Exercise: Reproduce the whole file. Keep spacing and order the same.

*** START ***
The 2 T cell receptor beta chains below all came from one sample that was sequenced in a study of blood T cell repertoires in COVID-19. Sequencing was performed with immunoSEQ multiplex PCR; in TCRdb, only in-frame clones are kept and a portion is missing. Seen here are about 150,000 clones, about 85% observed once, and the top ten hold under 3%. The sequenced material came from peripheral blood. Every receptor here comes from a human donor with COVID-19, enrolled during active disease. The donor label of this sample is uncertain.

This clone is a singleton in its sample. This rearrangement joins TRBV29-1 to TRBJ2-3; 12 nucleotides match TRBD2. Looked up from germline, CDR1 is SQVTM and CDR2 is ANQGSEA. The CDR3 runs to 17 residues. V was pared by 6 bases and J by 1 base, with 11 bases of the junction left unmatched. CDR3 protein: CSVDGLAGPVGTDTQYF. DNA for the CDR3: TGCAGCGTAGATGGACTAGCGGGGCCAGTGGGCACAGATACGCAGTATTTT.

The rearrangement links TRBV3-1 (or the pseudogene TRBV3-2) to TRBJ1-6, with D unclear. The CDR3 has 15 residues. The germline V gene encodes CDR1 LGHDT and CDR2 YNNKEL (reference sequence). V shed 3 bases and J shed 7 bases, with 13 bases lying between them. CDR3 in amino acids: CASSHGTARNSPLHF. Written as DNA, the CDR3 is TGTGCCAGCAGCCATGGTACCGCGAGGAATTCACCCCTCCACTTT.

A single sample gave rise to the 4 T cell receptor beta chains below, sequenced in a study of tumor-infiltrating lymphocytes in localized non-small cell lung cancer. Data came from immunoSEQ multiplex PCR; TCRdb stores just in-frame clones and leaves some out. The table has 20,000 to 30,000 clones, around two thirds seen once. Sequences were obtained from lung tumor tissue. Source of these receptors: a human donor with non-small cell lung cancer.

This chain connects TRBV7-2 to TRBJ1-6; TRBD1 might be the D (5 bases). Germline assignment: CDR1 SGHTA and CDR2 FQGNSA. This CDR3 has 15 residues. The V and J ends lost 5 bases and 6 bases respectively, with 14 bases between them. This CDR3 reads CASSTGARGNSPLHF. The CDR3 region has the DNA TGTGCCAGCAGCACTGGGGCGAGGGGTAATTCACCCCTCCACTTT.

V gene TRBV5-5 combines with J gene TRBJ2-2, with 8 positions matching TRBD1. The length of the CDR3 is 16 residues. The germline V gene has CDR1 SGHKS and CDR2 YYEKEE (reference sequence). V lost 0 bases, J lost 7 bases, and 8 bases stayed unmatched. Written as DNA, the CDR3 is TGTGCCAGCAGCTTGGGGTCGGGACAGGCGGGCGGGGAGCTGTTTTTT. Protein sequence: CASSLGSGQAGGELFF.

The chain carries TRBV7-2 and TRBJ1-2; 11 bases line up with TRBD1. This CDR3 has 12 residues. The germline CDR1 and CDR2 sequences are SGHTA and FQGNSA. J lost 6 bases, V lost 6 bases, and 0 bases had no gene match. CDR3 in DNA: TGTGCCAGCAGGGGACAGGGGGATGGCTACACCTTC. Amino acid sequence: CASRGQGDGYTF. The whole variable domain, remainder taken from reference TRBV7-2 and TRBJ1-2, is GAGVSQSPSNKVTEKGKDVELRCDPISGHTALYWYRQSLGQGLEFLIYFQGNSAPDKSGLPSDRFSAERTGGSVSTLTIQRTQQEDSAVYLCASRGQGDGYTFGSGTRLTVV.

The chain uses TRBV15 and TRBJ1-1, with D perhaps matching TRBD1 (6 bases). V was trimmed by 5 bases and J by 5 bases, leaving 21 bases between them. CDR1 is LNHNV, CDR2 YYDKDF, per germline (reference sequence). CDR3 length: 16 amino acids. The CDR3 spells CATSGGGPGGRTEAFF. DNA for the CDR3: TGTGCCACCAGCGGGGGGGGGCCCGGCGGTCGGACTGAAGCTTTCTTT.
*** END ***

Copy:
The 2 T cell receptor beta chains below all came from one sample that was sequenced in a study of blood T cell repertoires in COVID-19. Sequencing was performed with immunoSEQ multiplex PCR; in TCRdb, only in-frame clones are kept and a portion is missing. Seen here are about 150,000 clones, about 85% observed once, and the top ten hold under 3%. The sequenced material came from peripheral blood. Every receptor here comes from a human donor with COVID-19, enrolled during active disease. The donor label of this sample is uncertain.

This clone is a singleton in its sample. This rearrangement joins TRBV29-1 to TRBJ2-3; 12 nucleotides match TRBD2. Looked up from germline, CDR1 is SQVTM and CDR2 is ANQGSEA. The CDR3 runs to 17 residues. V was pared by 6 bases and J by 1 base, with 11 bases of the junction left unmatched. CDR3 protein: CSVDGLAGPVGTDTQYF. DNA for the CDR3: TGCAGCGTAGATGGACTAGCGGGGCCAGTGGGCACAGATACGCAGTATTTT.

The rearrangement links TRBV3-1 (or the pseudogene TRBV3-2) to TRBJ1-6, with D unclear. The CDR3 has 15 residues. The germline V gene encodes CDR1 LGHDT and CDR2 YNNKEL (reference sequence). V shed 3 bases and J shed 7 bases, with 13 bases lying between them. CDR3 in amino acids: CASSHGTARNSPLHF. Written as DNA, the CDR3 is TGTGCCAGCAGCCATGGTACCGCGAGGAATTCACCCCTCCACTTT.

A single sample gave rise to the 4 T cell receptor beta chains below, sequenced in a study of tumor-infiltrating lymphocytes in localized non-small cell lung cancer. Data came from immunoSEQ multiplex PCR; TCRdb stores just in-frame clones and leaves some out. The table has 20,000 to 30,000 clones, around two thirds seen once. Sequences were obtained from lung tumor tissue. Source of these receptors: a human donor with non-small cell lung cancer.

This chain connects TRBV7-2 to TRBJ1-6; TRBD1 might be the D (5 bases). Germline assignment: CDR1 SGHTA and CDR2 FQGNSA. This CDR3 has 15 residues. The V and J ends lost 5 bases and 6 bases respectively, with 14 bases between them. This CDR3 reads CASSTGARGNSPLHF. The CDR3 region has the DNA TGTGCCAGCAGCACTGGGGCGAGGGGTAATTCACCCCTCCACTTT.

V gene TRBV5-5 combines with J gene TRBJ2-2, with 8 positions matching TRBD1. The length of the CDR3 is 16 residues. The germline V gene has CDR1 SGHKS and CDR2 YYEKEE (reference sequence). V lost 0 bases, J lost 7 bases, and 8 bases stayed unmatched. Written as DNA, the CDR3 is TGTGCCAGCAGCTTGGGGTCGGGACAGGCGGGCGGGGAGCTGTTTTTT. Protein sequence: CASSLGSGQAGGELFF.

The chain carries TRBV7-2 and TRBJ1-2; 11 bases line up with TRBD1. This CDR3 has 12 residues. The germline CDR1 and CDR2 sequences are SGHTA and FQGNSA. J lost 6 bases, V lost 6 bases, and 0 bases had no gene match. CDR3 in DNA: TGTGCCAGCAGGGGACAGGGGGATGGCTACACCTTC. Amino acid sequence: CASRGQGDGYTF. The whole variable domain, remainder taken from reference TRBV7-2 and TRBJ1-2, is GAGVSQSPSNKVTEKGKDVELRCDPISGHTALYWYRQSLGQGLEFLIYFQGNSAPDKSGLPSDRFSAERTGGSVSTLTIQRTQQEDSAVYLCASRGQGDGYTFGSGTRLTVV.

The chain uses TRBV15 and TRBJ1-1, with D perhaps matching TRBD1 (6 bases). V was trimmed by 5 bases and J by 5 bases, leaving 21 bases between them. CDR1 is LNHNV, CDR2 YYDKDF, per germline (reference sequence). CDR3 length: 16 amino acids. The CDR3 spells CATSGGGPGGRTEAFF. DNA for the CDR3: TGTGCCACCAGCGGGGGGGGGCCCGGCGGTCGGACTGAAGCTTTCTTT.